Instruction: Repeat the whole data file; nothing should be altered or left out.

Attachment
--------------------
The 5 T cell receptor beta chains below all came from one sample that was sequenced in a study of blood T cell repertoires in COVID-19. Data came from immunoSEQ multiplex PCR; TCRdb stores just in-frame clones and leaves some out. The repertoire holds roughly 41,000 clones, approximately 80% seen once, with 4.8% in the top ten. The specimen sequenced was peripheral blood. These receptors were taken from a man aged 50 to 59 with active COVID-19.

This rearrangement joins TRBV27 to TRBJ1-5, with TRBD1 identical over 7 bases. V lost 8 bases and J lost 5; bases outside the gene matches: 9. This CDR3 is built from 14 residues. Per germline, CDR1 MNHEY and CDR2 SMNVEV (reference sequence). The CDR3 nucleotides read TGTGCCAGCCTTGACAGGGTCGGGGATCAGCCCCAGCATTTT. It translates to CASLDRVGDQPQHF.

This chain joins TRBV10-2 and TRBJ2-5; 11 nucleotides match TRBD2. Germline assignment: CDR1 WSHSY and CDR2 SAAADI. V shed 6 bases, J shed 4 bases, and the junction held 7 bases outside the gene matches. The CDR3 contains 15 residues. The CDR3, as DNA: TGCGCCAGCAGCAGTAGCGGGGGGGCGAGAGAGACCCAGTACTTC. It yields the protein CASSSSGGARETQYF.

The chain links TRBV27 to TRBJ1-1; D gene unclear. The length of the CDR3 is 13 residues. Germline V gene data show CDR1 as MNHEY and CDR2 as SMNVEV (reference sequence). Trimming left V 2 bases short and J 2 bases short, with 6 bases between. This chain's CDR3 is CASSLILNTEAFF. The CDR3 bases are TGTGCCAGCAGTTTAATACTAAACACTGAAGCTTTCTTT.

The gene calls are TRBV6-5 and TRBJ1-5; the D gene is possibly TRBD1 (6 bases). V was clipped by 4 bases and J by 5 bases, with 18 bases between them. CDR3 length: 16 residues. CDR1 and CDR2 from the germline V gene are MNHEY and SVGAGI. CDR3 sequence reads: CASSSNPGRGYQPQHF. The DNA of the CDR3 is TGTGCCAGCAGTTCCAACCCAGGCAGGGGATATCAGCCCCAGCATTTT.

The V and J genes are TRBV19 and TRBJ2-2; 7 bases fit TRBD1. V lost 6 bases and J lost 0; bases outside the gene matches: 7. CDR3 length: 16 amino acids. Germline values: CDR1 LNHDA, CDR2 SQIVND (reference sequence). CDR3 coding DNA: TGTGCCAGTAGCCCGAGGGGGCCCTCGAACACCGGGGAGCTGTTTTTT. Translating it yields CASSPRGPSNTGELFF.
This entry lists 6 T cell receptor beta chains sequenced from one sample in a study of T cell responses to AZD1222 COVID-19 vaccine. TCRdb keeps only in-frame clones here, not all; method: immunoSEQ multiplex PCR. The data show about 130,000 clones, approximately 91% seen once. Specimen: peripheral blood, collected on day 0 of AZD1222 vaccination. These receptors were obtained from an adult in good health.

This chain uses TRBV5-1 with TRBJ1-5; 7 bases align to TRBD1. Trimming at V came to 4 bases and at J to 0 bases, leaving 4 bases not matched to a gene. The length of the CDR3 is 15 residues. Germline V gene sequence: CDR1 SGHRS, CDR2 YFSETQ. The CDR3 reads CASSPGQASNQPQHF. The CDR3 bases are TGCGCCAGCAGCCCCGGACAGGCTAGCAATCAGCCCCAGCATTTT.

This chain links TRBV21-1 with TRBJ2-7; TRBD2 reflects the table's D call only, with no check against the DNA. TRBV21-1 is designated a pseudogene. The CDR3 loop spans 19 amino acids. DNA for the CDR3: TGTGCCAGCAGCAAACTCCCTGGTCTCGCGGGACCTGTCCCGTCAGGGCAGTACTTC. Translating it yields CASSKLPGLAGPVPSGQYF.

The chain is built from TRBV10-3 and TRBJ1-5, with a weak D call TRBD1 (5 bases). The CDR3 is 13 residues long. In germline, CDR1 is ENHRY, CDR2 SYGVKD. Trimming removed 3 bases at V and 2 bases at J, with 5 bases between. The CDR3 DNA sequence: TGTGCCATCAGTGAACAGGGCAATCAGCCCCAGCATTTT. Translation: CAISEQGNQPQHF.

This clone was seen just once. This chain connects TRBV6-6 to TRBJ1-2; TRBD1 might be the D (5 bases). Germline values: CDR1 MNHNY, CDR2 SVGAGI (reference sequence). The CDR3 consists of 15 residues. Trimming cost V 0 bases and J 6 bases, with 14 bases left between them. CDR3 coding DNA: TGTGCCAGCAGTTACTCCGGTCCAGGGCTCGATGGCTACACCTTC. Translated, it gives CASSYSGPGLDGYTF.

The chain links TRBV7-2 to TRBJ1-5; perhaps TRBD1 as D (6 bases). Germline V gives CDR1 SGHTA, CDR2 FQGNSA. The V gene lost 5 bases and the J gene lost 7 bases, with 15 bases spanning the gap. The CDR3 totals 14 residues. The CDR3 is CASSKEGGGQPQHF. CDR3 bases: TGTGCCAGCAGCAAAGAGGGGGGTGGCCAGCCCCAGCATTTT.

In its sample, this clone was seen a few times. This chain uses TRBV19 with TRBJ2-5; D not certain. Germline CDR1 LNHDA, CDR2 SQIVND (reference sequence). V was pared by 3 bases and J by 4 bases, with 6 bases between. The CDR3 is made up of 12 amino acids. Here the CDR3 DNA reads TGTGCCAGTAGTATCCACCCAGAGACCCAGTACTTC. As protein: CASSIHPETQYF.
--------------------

The 5 T cell receptor beta chains below all came from one sample that was sequenced in a study of blood T cell repertoires in COVID-19. Data came from immunoSEQ multiplex PCR; TCRdb stores just in-frame clones and leaves some out. The repertoire holds roughly 41,000 clones, approximately 80% seen once, with 4.8% in the top ten. The specimen sequenced was peripheral blood. These receptors were taken from a man aged 50 to 59 with active COVID-19.

This rearrangement joins TRBV27 to TRBJ1-5, with TRBD1 identical over 7 bases. V lost 8 bases and J lost 5; bases outside the gene matches: 9. This CDR3 is built from 14 residues. Per germline, CDR1 MNHEY and CDR2 SMNVEV (reference sequence). The CDR3 nucleotides read TGTGCCAGCCTTGACAGGGTCGGGGATCAGCCCCAGCATTTT. It translates to CASLDRVGDQPQHF.

This chain joins TRBV10-2 and TRBJ2-5; 11 nucleotides match TRBD2. Germline assignment: CDR1 WSHSY and CDR2 SAAADI. V shed 6 bases, J shed 4 bases, and the junction held 7 bases outside the gene matches. The CDR3 contains 15 residues. The CDR3, as DNA: TGCGCCAGCAGCAGTAGCGGGGGGGCGAGAGAGACCCAGTACTTC. It yields the protein CASSSSGGARETQYF.

The chain links TRBV27 to TRBJ1-1; D gene unclear. The length of the CDR3 is 13 residues. Germline V gene data show CDR1 as MNHEY and CDR2 as SMNVEV (reference sequence). Trimming left V 2 bases short and J 2 bases short, with 6 bases between. This chain's CDR3 is CASSLILNTEAFF. The CDR3 bases are TGTGCCAGCAGTTTAATACTAAACACTGAAGCTTTCTTT.

The gene calls are TRBV6-5 and TRBJ1-5; the D gene is possibly TRBD1 (6 bases). V was clipped by 4 bases and J by 5 bases, with 18 bases between them. CDR3 length: 16 residues. CDR1 and CDR2 from the germline V gene are MNHEY and SVGAGI. CDR3 sequence reads: CASSSNPGRGYQPQHF. The DNA of the CDR3 is TGTGCCAGCAGTTCCAACCCAGGCAGGGGATATCAGCCCCAGCATTTT.

The V and J genes are TRBV19 and TRBJ2-2; 7 bases fit TRBD1. V lost 6 bases and J lost 0; bases outside the gene matches: 7. CDR3 length: 16 amino acids. Germline values: CDR1 LNHDA, CDR2 SQIVND (reference sequence). CDR3 coding DNA: TGTGCCAGTAGCCCGAGGGGGCCCTCGAACACCGGGGAGCTGTTTTTT. Translating it yields CASSPRGPSNTGELFF.
This entry lists 6 T cell receptor beta chains sequenced from one sample in a study of T cell responses to AZD1222 COVID-19 vaccine. TCRdb keeps only in-frame clones here, not all; method: immunoSEQ multiplex PCR. The data show about 130,000 clones, approximately 91% seen once. Specimen: peripheral blood, collected on day 0 of AZD1222 vaccination. These receptors were obtained from an adult in good health.

This chain uses TRBV5-1 with TRBJ1-5; 7 bases align to TRBD1. Trimming at V came to 4 bases and at J to 0 bases, leaving 4 bases not matched to a gene. The length of the CDR3 is 15 residues. Germline V gene sequence: CDR1 SGHRS, CDR2 YFSETQ. The CDR3 reads CASSPGQASNQPQHF. The CDR3 bases are TGCGCCAGCAGCCCCGGACAGGCTAGCAATCAGCCCCAGCATTTT.

This chain links TRBV21-1 with TRBJ2-7; TRBD2 reflects the table's D call only, with no check against the DNA. TRBV21-1 is designated a pseudogene. The CDR3 loop spans 19 amino acids. DNA for the CDR3: TGTGCCAGCAGCAAACTCCCTGGTCTCGCGGGACCTGTCCCGTCAGGGCAGTACTTC. Translating it yields CASSKLPGLAGPVPSGQYF.

The chain is built from TRBV10-3 and TRBJ1-5, with a weak D call TRBD1 (5 bases). The CDR3 is 13 residues long. In germline, CDR1 is ENHRY, CDR2 SYGVKD. Trimming removed 3 bases at V and 2 bases at J, with 5 bases between. The CDR3 DNA sequence: TGTGCCATCAGTGAACAGGGCAATCAGCCCCAGCATTTT. Translation: CAISEQGNQPQHF.

This clone was seen just once. This chain connects TRBV6-6 to TRBJ1-2; TRBD1 might be the D (5 bases). Germline values: CDR1 MNHNY, CDR2 SVGAGI (reference sequence). The CDR3 consists of 15 residues. Trimming cost V 0 bases and J 6 bases, with 14 bases left between them. CDR3 coding DNA: TGTGCCAGCAGTTACTCCGGTCCAGGGCTCGATGGCTACACCTTC. Translated, it gives CASSYSGPGLDGYTF.

The chain links TRBV7-2 to TRBJ1-5; perhaps TRBD1 as D (6 bases). Germline V gives CDR1 SGHTA, CDR2 FQGNSA. The V gene lost 5 bases and the J gene lost 7 bases, with 15 bases spanning the gap. The CDR3 totals 14 residues. The CDR3 is CASSKEGGGQPQHF. CDR3 bases: TGTGCCAGCAGCAAAGAGGGGGGTGGCCAGCCCCAGCATTTT.

In its sample, this clone was seen a few times. This chain uses TRBV19 with TRBJ2-5; D not certain. Germline CDR1 LNHDA, CDR2 SQIVND (reference sequence). V was pared by 3 bases and J by 4 bases, with 6 bases between. The CDR3 is made up of 12 amino acids. Here the CDR3 DNA reads TGTGCCAGTAGTATCCACCCAGAGACCCAGTACTTC. As protein: CASSIHPETQYF.